Tuesday, June 17, 2014

Juan Cole: 7 Myths about the Radical Sunni Advance in Iraq // Blair-Bush & Iraq: It’s not just the quagmire but the Lawbreaking & Deception

Already in the past week and a half, many assertions are becoming commonplace in the inside-the-Beltway echo chamber about Iraq’s current crisis that are poorly grounded in knowledge of the country. Here are some sudden truisms that should be rethought.
1. “The Sunni radicals of the Islamic State of Iraq and Syria (ISIS) are popular.” They are not. Opinion polling shows that most Iraqi Sunnis are secular-minded. The ISIS is brutal and fundamentalist. Where the Sunnis have rallied to it, it is because of severe discontents with their situation after the fall of the Baath Party in 2003 with the American invasion. The appearance of video showing ISIS massacring police (most of them Sunnis) in Tikrit will severely detract from such popularity as they enjoyed.

2. “ISIS fighters achieved victory after victory in the Sunni north.” While this assertion is true, and towns continue to fall to it, it is simplistic. The central government troops, many of them Shiite, in Mosul and in towns of the north, were unpopular because representatives of a sectarian Shiite regime. The populace of Mosul, including town quarters and clan groups (‘tribes’) on the city’s outskirts, appear to have risen up in conjunction with the ISIS advance,as Patrick Cockburn argues. It was a pluralist urban rebellion, with nationalists of a socialist bent (former Baathists) joining in. In some instances locals were suppressed by the fundamentalist guerrillas and there already have been instances of local Sunnis helping the Iraqi army reassert itself in Salahuddin Province and then celebrating the departure of ISIS.

3. “Iraqi troops were afraid to fight the radical Sunni guerrillas and so ran away.” While the troops did abandon their positions in Mosul and other towns, it isn’t clear why. There are reports that they were ordered to fall back. More important, if this was a popular uprising, then a few thousand troops were facing hundreds of thousands of angry urbanites and were in danger of being overwhelmed. In Afghanistan’s Mazar-i Sharif in 1997 when the Pashtun Taliban took this largely Tajik and Uzbek city, the local populace abided it af few days and then rose up and killed 8,000 Taliban, expelling them from the city. (A year later they returned and bloodily reasserted themselves). Troops cannot always assert themselves against the biopower of urban masses.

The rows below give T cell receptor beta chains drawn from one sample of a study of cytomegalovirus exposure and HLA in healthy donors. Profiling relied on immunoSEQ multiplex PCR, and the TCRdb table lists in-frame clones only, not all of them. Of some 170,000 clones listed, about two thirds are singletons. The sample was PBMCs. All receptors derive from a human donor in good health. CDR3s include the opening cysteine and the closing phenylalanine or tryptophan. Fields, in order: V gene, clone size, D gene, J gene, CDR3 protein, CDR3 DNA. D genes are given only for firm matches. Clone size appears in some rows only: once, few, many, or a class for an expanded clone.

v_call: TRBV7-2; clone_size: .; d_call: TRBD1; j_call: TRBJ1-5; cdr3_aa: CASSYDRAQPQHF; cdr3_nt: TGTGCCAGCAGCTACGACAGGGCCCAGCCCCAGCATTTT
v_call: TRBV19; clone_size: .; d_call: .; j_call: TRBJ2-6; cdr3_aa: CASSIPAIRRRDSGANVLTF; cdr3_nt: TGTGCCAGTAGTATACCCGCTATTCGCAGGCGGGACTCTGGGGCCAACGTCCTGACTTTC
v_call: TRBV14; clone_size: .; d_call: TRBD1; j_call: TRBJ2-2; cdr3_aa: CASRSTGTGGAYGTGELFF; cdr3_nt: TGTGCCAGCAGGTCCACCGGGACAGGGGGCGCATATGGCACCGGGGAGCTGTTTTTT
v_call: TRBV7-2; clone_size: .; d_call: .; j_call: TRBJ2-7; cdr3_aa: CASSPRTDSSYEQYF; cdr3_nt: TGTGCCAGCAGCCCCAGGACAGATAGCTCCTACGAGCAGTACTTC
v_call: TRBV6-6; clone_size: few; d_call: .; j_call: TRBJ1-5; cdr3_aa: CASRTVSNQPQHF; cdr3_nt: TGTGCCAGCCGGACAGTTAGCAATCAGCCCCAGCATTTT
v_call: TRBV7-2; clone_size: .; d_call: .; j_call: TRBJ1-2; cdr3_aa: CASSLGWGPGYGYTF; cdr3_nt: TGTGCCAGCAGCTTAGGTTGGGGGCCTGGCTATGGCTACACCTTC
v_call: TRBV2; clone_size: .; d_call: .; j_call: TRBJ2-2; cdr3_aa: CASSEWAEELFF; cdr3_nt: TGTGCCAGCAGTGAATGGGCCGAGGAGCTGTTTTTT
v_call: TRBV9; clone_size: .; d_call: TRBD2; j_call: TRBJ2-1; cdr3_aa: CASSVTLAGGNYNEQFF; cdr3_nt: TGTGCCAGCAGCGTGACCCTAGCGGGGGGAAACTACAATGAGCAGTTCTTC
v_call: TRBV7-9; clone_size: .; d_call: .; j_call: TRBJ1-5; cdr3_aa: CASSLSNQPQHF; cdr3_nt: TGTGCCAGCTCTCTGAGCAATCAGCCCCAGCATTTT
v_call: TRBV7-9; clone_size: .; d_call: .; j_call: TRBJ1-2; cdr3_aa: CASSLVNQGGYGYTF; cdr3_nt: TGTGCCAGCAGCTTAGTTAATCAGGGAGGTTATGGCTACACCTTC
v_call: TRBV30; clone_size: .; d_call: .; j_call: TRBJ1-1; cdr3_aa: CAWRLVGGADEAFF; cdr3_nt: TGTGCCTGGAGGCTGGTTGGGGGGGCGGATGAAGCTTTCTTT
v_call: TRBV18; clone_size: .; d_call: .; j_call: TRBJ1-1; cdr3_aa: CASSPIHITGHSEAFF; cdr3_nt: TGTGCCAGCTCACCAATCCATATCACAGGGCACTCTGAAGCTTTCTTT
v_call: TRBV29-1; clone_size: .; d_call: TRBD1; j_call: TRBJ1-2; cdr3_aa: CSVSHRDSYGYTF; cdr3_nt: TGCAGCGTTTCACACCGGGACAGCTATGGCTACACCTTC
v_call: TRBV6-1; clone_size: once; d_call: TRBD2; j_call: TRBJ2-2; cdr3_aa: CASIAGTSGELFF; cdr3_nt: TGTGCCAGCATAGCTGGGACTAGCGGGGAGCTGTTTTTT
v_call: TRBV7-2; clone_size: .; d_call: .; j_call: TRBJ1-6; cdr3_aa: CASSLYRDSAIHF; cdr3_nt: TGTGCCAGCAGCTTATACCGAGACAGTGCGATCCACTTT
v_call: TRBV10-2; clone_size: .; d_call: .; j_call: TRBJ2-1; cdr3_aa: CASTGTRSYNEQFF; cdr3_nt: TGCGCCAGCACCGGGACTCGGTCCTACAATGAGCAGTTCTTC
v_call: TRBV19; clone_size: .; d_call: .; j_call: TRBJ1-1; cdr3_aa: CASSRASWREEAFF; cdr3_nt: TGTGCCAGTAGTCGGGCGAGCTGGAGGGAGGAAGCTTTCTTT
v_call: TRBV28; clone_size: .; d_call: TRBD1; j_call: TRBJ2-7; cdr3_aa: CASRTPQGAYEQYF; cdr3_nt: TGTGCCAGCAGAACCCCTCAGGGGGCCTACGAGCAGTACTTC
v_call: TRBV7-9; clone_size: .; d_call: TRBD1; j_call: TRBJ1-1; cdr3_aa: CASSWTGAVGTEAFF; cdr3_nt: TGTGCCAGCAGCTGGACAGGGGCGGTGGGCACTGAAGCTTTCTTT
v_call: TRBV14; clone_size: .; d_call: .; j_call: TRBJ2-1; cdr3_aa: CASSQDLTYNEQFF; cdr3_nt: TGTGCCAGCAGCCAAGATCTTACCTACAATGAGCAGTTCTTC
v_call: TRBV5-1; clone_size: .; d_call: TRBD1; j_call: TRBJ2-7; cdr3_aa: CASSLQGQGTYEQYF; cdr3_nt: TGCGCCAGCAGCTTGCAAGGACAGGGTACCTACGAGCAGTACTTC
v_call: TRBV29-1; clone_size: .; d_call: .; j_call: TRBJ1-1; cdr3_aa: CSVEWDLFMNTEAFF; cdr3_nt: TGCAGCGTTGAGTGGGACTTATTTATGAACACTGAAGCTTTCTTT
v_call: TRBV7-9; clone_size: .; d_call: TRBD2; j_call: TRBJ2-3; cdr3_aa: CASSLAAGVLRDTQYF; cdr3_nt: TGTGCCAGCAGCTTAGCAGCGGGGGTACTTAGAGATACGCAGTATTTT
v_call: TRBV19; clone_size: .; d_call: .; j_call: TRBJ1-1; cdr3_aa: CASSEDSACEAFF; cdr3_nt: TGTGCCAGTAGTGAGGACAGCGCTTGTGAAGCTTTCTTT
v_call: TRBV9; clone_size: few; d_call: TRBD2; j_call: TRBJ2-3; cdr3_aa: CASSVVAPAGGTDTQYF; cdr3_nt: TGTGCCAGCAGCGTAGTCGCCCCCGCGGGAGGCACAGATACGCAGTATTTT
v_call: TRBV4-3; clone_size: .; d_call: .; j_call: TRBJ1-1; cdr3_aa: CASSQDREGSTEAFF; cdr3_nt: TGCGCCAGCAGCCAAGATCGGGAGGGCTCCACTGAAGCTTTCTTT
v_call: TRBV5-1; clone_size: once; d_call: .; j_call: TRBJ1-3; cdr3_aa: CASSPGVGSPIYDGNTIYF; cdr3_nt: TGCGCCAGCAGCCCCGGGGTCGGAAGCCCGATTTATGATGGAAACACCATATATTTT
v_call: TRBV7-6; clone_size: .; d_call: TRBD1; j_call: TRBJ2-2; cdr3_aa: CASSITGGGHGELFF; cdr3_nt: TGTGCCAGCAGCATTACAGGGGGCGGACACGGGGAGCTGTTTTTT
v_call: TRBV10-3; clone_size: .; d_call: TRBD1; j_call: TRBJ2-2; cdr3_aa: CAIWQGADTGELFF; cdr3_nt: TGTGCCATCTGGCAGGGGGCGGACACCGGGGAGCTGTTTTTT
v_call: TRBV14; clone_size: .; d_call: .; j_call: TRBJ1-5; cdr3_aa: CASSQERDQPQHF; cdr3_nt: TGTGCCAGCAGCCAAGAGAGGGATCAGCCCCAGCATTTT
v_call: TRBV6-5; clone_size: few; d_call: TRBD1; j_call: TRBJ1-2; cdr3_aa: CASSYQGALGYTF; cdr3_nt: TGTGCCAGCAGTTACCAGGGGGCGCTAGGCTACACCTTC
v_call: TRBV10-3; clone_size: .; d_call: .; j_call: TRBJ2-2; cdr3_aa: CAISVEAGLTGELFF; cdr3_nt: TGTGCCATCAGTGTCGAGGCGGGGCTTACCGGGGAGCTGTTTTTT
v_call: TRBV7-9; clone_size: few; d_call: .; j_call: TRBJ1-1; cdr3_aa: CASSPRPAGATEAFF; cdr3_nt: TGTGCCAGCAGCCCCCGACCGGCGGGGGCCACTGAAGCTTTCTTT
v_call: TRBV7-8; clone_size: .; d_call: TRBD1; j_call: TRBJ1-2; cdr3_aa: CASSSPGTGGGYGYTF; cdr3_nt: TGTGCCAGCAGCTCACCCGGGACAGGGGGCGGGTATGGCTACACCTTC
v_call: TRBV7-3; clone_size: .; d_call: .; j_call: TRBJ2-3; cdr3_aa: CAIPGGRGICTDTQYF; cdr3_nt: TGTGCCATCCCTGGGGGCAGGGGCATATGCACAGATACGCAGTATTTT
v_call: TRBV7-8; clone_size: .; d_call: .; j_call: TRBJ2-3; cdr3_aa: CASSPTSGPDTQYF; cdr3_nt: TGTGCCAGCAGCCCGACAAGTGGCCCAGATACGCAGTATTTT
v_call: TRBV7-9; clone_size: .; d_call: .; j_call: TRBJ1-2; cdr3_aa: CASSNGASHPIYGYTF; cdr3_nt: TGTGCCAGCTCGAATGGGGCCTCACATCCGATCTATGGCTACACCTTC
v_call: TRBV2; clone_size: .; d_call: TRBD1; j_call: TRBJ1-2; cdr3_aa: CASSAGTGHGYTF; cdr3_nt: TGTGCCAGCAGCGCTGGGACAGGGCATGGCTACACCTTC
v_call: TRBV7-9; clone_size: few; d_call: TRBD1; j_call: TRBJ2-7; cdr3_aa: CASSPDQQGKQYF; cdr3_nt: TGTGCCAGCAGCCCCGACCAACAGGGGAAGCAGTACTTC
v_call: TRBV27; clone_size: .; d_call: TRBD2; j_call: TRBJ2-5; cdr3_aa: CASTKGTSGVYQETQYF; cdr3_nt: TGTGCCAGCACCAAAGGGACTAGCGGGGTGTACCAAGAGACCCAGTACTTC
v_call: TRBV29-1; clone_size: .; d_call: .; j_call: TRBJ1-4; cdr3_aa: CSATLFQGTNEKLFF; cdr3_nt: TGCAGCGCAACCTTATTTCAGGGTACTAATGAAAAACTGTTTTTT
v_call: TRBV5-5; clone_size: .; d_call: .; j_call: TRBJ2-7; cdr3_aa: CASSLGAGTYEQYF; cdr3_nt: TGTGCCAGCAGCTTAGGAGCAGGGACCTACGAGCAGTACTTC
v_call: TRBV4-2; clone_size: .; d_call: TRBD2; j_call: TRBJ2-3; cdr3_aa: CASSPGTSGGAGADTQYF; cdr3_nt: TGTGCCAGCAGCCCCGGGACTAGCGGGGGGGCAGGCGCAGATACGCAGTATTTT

4. “The Sunni radicals are poised to move on Baghdad.” While ISIS as a guerrilla group could infiltrate parts of Baghdad and cause trouble, they would face severe difficulty in taking it.. read more: <http://www.juancole.com/2014/06/myths-radical-advance.html>

Former British Prime Minister Tony Blair is complaining that he is unfairly blamed for causing the current mess in Iraq and that if Saddam had still been in power it would be just as unstable. He is, perhaps deliberately, missing the point. His invasion of Iraq was illegal and based on deception and propaganda. That was what was wrong with it. A quagmire that is the fruit of illegality and fraud is the worst...In summer of 2002, the head of MI-6, British intelligence, visited Washington to consult on the budding war. He was appalled at the atmosphere of intrigue and deception and reported back to London that the intelligence was being fixed around the policy. In intelligence circles, analysts and field officers who tell the executive what it wants to hear, despite the contrary known facts in the field, are called weasels. Sir Richard Dearlove was warning Blair that elements of the CIA and the Pentagon (the ‘Office of Special Plans’) had turned weasel. Deerlove did not realize that Blair himself was a weasel. Blair suppressed the memo.

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